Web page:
Inform FAQ

By Gareth Rees, 1994-1995. Some of these questions and answers appeared in the second edition of the Designer's Manual, generally with slightly longer answers.

Questions

  1. How can you put a compass rose on the statusline, showing the available exits? Answer
  2. How can I make some verbs (e.g. lock) choose default objects in sensible cases (e.g. if the player is carrying exactly one key) but to ask for disambiguation in other cases? Answer
  3. How can I present the player with a Restore prompt before the start of the game? Answer
  4. How can the player follow something after it has gone somewhere else? Answer
  5. Can I overwrite a property that's a routine in the same way I would overwrite an ordinary property? Answer
  6. I'd like to have lots of descriptive scenery in my game, but I'm tired of typing in all those dummy scenery objects. Is there a better way to provide these descriptions? Answer
  7. How can I make a single object be both a supporter and a container? Answer
  8. How can I make a creature's possessions visible to the player? Answer
  9. How can I make other characters in my game move around the landscape, go through doors and so on? Answer
  10. How can I parse topics that are looked up in books or asked of characters? Answer
  11. Is it possible to save a character in one game and restore that character to play in another? Answer
  12. I have an object that appears in several places (using the found_in property), but which is absent to start with. My code executes give object ~absent, but the object fails to appear. Why? Answer
  13. How can I arrange that the command person, yes has the same effect as say yes to person (recall that yes is a verb)? Answer
  14. Two rooms have a glass window separating them. How can I implement this? Answer
  15. How can I read input from the keyboard without waiting for the return key to be pressed? How can I animate some display so that the timings will be the same on different computers? Answer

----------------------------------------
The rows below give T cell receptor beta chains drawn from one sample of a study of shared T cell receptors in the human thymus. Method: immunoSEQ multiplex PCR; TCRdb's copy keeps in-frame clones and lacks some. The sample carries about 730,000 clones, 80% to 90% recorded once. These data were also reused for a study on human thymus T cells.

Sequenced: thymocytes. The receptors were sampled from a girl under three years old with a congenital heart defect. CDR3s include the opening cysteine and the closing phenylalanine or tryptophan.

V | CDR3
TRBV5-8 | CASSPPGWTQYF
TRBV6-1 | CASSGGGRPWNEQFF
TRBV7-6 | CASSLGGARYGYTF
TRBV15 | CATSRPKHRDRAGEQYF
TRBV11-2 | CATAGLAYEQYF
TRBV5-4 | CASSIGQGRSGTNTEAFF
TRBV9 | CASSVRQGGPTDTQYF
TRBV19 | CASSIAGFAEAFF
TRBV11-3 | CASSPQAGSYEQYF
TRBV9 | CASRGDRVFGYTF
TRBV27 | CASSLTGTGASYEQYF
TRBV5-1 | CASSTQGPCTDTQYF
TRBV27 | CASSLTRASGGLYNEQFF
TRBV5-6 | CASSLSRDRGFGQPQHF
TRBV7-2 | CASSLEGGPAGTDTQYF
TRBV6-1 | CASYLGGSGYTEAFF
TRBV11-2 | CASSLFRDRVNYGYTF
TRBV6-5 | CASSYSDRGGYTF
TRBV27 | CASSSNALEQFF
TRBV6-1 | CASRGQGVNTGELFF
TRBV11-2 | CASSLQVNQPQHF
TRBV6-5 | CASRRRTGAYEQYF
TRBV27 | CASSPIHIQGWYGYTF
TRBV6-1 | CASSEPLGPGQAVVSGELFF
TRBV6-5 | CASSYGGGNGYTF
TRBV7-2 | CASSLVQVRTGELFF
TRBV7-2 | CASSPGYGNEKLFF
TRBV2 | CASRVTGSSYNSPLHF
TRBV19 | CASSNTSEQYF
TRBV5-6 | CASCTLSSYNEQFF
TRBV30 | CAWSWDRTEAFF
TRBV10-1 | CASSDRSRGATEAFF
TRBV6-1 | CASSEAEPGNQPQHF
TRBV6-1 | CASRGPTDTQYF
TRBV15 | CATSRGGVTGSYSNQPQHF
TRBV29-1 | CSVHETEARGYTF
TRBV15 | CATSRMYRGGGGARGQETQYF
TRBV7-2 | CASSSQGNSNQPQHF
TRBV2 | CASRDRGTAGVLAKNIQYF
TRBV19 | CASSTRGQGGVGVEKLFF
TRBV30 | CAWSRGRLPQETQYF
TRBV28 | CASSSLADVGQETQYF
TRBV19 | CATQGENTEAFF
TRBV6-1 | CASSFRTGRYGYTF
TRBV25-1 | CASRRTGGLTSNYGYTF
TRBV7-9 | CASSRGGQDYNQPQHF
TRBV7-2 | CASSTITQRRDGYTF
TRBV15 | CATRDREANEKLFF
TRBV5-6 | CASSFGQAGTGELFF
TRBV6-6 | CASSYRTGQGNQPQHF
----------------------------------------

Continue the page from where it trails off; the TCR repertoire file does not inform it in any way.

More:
16. What's the right way to have quotes in boxes appearing in the game? I know how to use the box directive, but when the prompt is printed, the quote scrolls off the top of the screen. Answer

Answers

  1. How can I put a compass rose on the statusline, showing the available exits?

    Joachim Baumann proposed a solution using an enlarged status line and an ASCII graphic compass rose. You can see this in action in the example game Compass Rose.

  2. How can I make some verbs (e.g. lock) choose default objects in sensible cases (e.g. if the player is carrying exactly one key) but to ask for disambiguation in other cases?

    The trick is to have an extra line of grammar that chooses a default object if possible, and to let the usual line of grammar do the disambiguation. Thus one could declare

         Extend "lock" first
             * noun = DefaultLockTest -> DefaultLock;
    
    where the usual grammar line for "lock" is
             * noun "with" held -> Lock
    
    The routine DefaultLockTest checks to see if a default object can be chosen (in this case, if the player is carrying exactly one key); if so, it returns success, and if not, it returns failure (whereupon the usual line of grammar will take effect, and ask What do you want to lock that with?). The routine DefaultLock actually chooses the default object and then executes a Lock action.

    You can see this in action in the example game Padlock and the library LockTest.

  3. How can I present the player with a Restore prompt before the start of the game?